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Preservation of Ossian Sweet home underway

The home of the Detroit civil rights pioneer is being turned into a museum thanks to a $500,000 grant

A green plaque with gold lettering stands in the yard of a two-story brick home. The heading of the plaque reads “Ossian Sweet House.”
A Michigan Historical Marker outside the Ossian Sweet House on Detroit’s east side

Nearly 100 years after Dr. Ossian Sweet defended his home from a white mob, it’s set to be preserved for hopefully another century.

In August last year, the city of Detroit was awarded $500,000 from the African-American Civil Rights program of the Historic Preservation Fund, the National Park Service, and the Department of the Interior to turn it into a permanent visitation site.

Now, restoration work is underway on the home at 2905 Garland Street, as well as two across the street, on Detroit’s east side. According to the Detroit News, local restoration artists are upgrading essential features of the home—woodwork, painting, electrical and plumbing systems—as well as prepping the house for historic preservation.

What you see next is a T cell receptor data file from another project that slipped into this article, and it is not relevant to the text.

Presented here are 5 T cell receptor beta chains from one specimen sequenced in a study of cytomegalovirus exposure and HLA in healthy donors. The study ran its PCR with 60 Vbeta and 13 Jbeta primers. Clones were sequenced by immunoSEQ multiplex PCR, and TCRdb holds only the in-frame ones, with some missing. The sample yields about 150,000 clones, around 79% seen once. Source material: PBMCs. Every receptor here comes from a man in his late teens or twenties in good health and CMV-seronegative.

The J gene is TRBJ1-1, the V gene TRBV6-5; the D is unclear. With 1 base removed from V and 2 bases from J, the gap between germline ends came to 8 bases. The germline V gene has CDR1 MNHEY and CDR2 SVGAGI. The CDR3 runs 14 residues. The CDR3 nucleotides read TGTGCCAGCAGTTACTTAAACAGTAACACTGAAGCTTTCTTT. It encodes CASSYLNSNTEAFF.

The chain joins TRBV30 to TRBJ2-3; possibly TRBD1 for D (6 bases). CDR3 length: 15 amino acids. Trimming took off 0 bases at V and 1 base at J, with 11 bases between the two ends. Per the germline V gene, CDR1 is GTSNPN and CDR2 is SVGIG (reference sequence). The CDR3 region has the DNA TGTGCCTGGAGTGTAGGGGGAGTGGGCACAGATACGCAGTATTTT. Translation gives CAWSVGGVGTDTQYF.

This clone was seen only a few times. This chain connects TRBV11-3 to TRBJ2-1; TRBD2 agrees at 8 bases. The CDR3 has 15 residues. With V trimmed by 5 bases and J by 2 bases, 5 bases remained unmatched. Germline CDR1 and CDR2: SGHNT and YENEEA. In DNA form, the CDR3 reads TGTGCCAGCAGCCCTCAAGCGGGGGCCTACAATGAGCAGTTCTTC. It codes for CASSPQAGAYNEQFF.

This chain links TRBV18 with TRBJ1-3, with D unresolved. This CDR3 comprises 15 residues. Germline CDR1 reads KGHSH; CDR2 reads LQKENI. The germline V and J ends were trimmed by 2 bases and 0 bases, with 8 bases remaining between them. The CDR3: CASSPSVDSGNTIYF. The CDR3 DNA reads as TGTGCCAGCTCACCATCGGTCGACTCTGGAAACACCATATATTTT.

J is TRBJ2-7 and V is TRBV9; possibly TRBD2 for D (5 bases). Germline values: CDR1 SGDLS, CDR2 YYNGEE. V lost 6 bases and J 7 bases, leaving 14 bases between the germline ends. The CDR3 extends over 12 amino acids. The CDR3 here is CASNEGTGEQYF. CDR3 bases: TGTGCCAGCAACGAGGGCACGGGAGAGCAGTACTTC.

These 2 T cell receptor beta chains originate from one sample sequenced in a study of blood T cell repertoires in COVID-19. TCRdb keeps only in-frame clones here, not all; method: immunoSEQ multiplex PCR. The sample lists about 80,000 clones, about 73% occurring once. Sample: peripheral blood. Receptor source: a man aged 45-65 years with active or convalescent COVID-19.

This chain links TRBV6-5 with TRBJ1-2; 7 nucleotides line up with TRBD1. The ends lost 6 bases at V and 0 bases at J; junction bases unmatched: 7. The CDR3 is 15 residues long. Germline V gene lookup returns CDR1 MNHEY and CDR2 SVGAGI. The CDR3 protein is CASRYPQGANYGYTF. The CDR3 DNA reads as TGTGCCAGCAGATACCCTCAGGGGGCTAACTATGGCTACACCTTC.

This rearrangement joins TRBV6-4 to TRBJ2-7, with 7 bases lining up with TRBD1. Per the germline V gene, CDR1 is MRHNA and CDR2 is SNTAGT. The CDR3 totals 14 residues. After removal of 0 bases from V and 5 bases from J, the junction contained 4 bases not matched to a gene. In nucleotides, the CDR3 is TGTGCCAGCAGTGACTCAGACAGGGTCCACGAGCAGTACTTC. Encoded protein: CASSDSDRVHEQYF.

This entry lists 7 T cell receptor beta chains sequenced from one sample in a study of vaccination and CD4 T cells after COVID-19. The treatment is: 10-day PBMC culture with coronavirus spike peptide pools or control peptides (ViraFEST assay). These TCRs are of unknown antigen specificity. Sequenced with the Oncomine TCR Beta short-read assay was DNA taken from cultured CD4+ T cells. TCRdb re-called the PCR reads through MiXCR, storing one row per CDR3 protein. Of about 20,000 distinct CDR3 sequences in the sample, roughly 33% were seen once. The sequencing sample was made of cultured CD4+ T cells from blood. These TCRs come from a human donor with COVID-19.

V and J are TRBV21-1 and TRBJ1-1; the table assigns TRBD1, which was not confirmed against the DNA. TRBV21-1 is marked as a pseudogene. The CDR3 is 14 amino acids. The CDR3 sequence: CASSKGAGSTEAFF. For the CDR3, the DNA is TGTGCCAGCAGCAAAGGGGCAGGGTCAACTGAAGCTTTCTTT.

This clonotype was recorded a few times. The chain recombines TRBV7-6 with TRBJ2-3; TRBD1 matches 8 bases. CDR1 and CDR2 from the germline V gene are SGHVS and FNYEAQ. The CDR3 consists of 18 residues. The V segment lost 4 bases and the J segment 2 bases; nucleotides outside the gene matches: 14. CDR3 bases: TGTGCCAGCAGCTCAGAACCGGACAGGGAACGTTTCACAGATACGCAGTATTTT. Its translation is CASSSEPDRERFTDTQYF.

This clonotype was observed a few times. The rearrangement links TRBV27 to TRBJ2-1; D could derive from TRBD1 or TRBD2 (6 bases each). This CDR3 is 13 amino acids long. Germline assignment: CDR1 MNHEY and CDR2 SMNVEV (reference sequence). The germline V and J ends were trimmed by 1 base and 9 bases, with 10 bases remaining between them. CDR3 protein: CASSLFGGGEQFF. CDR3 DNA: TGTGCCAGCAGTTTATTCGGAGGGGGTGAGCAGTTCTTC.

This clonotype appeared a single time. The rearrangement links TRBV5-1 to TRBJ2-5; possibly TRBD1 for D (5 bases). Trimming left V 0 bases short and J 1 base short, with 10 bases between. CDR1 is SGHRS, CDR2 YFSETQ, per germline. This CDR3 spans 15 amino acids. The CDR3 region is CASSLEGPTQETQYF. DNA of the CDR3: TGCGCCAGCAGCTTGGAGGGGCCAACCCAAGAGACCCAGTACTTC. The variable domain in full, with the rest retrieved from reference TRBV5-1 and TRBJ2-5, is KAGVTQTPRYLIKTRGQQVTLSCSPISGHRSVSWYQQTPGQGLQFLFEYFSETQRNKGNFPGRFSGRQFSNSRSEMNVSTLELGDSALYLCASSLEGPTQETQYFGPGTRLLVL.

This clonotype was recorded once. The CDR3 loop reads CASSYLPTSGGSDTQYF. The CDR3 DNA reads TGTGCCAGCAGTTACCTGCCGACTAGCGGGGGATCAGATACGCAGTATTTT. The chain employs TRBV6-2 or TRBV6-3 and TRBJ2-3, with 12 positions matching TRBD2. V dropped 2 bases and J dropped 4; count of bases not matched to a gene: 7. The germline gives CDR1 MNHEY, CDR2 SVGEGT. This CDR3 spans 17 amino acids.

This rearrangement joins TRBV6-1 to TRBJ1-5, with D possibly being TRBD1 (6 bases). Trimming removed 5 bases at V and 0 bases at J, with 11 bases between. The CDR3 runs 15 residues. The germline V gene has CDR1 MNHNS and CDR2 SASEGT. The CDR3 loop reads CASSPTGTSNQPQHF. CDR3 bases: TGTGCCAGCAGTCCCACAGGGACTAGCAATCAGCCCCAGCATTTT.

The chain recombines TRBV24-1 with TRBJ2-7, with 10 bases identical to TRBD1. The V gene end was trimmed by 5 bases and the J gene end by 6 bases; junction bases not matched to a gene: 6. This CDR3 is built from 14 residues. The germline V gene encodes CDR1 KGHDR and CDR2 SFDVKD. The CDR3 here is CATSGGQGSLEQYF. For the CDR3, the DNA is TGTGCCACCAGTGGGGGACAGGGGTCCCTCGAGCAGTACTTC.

Eventually, the basement will be turned into an interactive museum with information about the 1925 attack and trial.

Dan Baxter, who grew up in the house and owns it now, has been spearheading the preservation effort. Bridge Magazine reports that the city is trying to raise another $500,000 to complete the work.

A grand opening is already planned for September 9, 2020 on the 95th anniversary of the attack on the home.

In 1925, when Sweet and his family moved into the home, black families were only allowed to live in certain neighborhoods in Detroit due to restrictive housing covenants. White residents often formed “Neighborhood Improvement Associations” in order to drive black residents out of their homes. As we wrote of the home when the grant was first announced...

An angry mob of white residents gathered in front of Sweet’s house, throwing rocks and bricks while the family hid inside. Fearing the safety of the home and the family, Sweet’s brother fired into the crowd, killing one and injuring another.

The trial that followed made history by bringing attention to housing discrimination across the country. Sweet’s family, supported by the NAACP, was represented by attorney Clarence Darrow, who argued that people had a right to protect their property. The first trial resulted in a hung jury, but Sweet was acquitted in a second trial, a great accomplishment for the lawyer and a historic verdict for the black community.

The Sweet home has been on the Michigan Register of Historic Places since 1975 and a Michigan Historical Marker has been there since 2000.